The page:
News in brief - 10 October 2013

October 10, 2013

Open access
Spoof, where is thy sting?

The journal Science has said the acceptance for publication of a spoof scientific paper by a large proportion of open-access journals in a “sting operation” had exposed “the dark side of open-access publishing”. The paper, which was “riddled with obvious errors and contradictions”, was put together by one of the journal’s reporters and submitted to 304 peer- reviewed open-access journals. It was accepted by 157 and rejected by 98. Only 36 recognised the paper’s flaws, although 16 of those still accepted it. However, open-access advocates have criticised Science for not submitting the paper to subscription journals, too. On his blog, Public Library of Science co-founder Michael Eisen writes that there is “every reason to believe that a large number of them would also have accepted the paper”. He adds: “The real story is that a fair number of journals [that] actually carried out peer review still accepted the paper, and the lesson people should take home from this story is not that open access is bad, but that peer review is a joke.”

Students with disabilities
Access still denied

Students with disabilities are calling on universities to do more to help them access campus facilities. Many disabled students are unable to use lecture theatres and libraries, according to a report by the Muscular Dystrophy Campaign’s Trailblazers group. Some institutions are also failing to signpost vital information required by students with disabilities, such as details about accessible accommodation or how wheelchair users can navigate campuses. The study, titled University Challenge, published on 3 October, uses information submitted by disabled students at 100 UK universities. It says that only half of the institutions have made their libraries and teaching rooms fully accessible to students with disabilities.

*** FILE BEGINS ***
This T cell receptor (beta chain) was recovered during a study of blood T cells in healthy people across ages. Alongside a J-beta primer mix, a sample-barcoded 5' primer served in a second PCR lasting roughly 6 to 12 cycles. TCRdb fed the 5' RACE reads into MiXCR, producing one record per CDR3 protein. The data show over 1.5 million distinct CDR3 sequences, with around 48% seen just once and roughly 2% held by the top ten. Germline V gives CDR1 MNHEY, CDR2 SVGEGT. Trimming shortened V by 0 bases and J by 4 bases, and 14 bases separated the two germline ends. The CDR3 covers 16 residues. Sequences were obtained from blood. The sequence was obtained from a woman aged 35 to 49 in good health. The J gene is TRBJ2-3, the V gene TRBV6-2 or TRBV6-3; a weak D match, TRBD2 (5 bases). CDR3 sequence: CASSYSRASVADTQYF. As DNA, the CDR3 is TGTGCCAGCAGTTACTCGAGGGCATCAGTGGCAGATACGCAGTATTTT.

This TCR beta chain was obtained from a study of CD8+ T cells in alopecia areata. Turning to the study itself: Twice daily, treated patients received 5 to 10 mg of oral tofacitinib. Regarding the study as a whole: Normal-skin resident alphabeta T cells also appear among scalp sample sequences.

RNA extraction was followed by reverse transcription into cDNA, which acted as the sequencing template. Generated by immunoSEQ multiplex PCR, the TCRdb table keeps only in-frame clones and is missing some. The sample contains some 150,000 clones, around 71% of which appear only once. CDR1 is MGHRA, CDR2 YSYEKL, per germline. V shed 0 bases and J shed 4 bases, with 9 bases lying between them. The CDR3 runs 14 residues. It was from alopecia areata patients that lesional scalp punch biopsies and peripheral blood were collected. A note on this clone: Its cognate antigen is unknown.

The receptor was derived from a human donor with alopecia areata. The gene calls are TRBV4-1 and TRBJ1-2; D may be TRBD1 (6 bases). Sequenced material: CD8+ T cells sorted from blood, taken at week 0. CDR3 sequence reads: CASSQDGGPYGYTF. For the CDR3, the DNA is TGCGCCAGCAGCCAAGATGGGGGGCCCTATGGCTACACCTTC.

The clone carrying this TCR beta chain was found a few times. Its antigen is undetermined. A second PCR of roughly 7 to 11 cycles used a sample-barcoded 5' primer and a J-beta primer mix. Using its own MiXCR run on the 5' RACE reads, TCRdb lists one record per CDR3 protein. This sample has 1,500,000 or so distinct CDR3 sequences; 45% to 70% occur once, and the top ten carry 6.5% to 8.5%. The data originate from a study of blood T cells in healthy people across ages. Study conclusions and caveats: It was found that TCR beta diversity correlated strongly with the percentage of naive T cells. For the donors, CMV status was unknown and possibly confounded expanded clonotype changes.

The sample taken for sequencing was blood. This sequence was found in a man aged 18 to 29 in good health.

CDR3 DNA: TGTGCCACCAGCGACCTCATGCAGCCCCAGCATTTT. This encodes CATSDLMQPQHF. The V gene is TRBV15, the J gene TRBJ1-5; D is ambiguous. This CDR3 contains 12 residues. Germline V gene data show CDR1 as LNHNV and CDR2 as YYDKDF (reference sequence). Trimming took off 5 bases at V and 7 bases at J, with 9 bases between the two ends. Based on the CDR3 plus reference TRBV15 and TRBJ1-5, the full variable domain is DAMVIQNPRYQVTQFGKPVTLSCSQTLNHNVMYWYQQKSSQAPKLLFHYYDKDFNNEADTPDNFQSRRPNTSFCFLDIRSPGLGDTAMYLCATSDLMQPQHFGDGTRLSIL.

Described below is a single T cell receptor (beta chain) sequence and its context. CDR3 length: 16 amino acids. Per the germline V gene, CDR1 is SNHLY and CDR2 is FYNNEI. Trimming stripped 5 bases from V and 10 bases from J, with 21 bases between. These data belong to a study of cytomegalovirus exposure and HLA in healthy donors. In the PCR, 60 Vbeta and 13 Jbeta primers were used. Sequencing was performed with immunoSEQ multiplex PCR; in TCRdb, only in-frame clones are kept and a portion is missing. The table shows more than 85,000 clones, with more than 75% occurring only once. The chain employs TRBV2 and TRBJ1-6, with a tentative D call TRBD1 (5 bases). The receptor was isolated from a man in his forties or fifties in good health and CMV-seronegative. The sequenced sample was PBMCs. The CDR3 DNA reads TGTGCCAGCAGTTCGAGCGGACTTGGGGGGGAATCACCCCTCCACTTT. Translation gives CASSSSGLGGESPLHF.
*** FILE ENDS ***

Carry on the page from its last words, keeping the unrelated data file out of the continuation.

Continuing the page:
Moocs
Magic number for FutureLearn

Three more universities - two from England and one from New Zealand - have signed up to FutureLearn, the UK’s massive open online course provider. The University of Auckland becomes the platform’s third international partner, joining Australia’s Monash University and Trinity College Dublin, while the universities of Liverpool and Newcastle have also joined. In addition, telecommunications operator BT has struck a deal with FutureLearn to sponsor the development of professional development courses in collaboration with the platform’s partner universities. Details of the courses the new partners will offer have yet to be announced.

Academic transfer
Not far to go for Imperial unit

Imperial College London has moved its Translation Studies Unit to University College London. In February, the institution announced a consultation on the unit’s future after a review of its activities found they were “not integral to the delivery of Imperial’s academic strategy”. The move to the UCL School of European Languages, Culture and Society - which took place last week - means the unit has avoided closure. A petition earlier this year to save it attracted more than 6,500 signatories. The unit is the second to transfer from Imperial’s former department of humanities, which was disbanded last year. In December, Imperial announced that its Centre for the History of Science, Technology and Medicine would be transferred to King’s College London, a move completed in August.

Follow Times Higher Education on Twitter

A University and College Union poll showing that more than 10 per cent of academics at eight UK universities could face redundancy if they fail to meet their institution’s research excellence framework expectations got people talking. @zerohoursuni said it was “no wonder so much drivel is published” in the face of “publish-or-be-sacked threats”, while @martincoward said the survey showed that fear was a “common management tactic”. But @ProfDaveAndress tweeted: “It is rather baffling why one would expect REF underperformance at a research-intensive uni NOT to have consequences.”

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